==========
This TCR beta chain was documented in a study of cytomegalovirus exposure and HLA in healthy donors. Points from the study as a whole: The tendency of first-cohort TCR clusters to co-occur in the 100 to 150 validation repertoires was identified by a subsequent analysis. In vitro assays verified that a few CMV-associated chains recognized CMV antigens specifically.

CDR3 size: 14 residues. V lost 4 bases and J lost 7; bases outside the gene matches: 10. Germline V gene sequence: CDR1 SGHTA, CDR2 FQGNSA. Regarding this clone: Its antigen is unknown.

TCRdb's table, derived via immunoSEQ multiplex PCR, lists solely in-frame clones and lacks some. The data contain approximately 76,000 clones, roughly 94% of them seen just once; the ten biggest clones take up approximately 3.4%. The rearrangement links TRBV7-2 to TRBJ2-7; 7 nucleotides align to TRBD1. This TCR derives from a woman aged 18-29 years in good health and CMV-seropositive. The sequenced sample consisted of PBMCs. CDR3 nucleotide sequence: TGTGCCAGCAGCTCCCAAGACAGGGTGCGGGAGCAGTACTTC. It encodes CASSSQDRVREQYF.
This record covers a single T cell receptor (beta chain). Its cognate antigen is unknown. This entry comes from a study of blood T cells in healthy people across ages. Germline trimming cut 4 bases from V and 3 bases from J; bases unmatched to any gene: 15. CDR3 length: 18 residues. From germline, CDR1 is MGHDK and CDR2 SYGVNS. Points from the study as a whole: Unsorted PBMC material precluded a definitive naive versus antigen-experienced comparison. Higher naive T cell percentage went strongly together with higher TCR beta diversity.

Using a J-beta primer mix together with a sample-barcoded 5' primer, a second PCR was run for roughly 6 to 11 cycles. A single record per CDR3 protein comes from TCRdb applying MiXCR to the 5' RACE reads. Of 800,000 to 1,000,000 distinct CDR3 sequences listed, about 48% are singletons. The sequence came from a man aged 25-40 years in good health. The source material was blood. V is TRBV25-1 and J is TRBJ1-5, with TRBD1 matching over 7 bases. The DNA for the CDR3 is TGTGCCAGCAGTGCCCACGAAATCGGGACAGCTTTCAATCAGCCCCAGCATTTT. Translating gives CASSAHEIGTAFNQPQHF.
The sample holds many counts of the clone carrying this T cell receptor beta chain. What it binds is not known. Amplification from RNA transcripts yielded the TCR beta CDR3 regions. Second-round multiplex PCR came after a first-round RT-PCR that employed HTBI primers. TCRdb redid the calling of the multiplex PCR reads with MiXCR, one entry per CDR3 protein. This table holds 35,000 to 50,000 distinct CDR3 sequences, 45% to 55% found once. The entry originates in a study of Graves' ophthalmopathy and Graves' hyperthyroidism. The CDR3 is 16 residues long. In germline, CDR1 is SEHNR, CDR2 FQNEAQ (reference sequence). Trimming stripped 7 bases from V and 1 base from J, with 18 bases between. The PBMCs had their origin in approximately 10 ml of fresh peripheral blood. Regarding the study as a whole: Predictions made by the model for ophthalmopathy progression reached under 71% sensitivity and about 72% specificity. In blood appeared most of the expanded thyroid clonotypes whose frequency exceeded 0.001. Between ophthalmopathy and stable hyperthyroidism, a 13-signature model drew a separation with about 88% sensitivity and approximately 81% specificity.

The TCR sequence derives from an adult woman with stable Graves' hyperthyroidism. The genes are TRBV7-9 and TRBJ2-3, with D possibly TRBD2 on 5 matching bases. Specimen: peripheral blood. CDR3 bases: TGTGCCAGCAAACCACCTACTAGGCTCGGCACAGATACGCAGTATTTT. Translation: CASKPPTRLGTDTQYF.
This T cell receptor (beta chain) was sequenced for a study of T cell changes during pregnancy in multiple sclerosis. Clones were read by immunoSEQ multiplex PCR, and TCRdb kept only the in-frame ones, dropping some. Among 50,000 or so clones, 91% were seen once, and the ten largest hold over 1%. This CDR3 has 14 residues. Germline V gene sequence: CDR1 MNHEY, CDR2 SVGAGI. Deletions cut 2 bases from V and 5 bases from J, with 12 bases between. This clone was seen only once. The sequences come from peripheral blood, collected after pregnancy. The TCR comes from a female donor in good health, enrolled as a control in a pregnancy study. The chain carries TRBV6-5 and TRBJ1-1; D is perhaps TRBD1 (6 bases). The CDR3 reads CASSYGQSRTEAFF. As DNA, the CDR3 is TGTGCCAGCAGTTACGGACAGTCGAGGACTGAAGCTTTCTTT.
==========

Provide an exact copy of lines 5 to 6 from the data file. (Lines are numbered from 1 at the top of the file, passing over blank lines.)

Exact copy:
Using a J-beta primer mix together with a sample-barcoded 5' primer, a second PCR was run for roughly 6 to 11 cycles. A single record per CDR3 protein comes from TCRdb applying MiXCR to the 5' RACE reads. Of 800,000 to 1,000,000 distinct CDR3 sequences listed, about 48% are singletons. The sequence came from a man aged 25-40 years in good health. The source material was blood. V is TRBV25-1 and J is TRBJ1-5, with TRBD1 matching over 7 bases. The DNA for the CDR3 is TGTGCCAGCAGTGCCCACGAAATCGGGACAGCTTTCAATCAGCCCCAGCATTTT. Translating gives CASSAHEIGTAFNQPQHF.
The sample holds many counts of the clone carrying this T cell receptor beta chain. What it binds is not known. Amplification from RNA transcripts yielded the TCR beta CDR3 regions. Second-round multiplex PCR came after a first-round RT-PCR that employed HTBI primers. TCRdb redid the calling of the multiplex PCR reads with MiXCR, one entry per CDR3 protein. This table holds 35,000 to 50,000 distinct CDR3 sequences, 45% to 55% found once. The entry originates in a study of Graves' ophthalmopathy and Graves' hyperthyroidism. The CDR3 is 16 residues long. In germline, CDR1 is SEHNR, CDR2 FQNEAQ (reference sequence). Trimming stripped 7 bases from V and 1 base from J, with 18 bases between. The PBMCs had their origin in approximately 10 ml of fresh peripheral blood. Regarding the study as a whole: Predictions made by the model for ophthalmopathy progression reached under 71% sensitivity and about 72% specificity. In blood appeared most of the expanded thyroid clonotypes whose frequency exceeded 0.001. Between ophthalmopathy and stable hyperthyroidism, a 13-signature model drew a separation with about 88% sensitivity and approximately 81% specificity.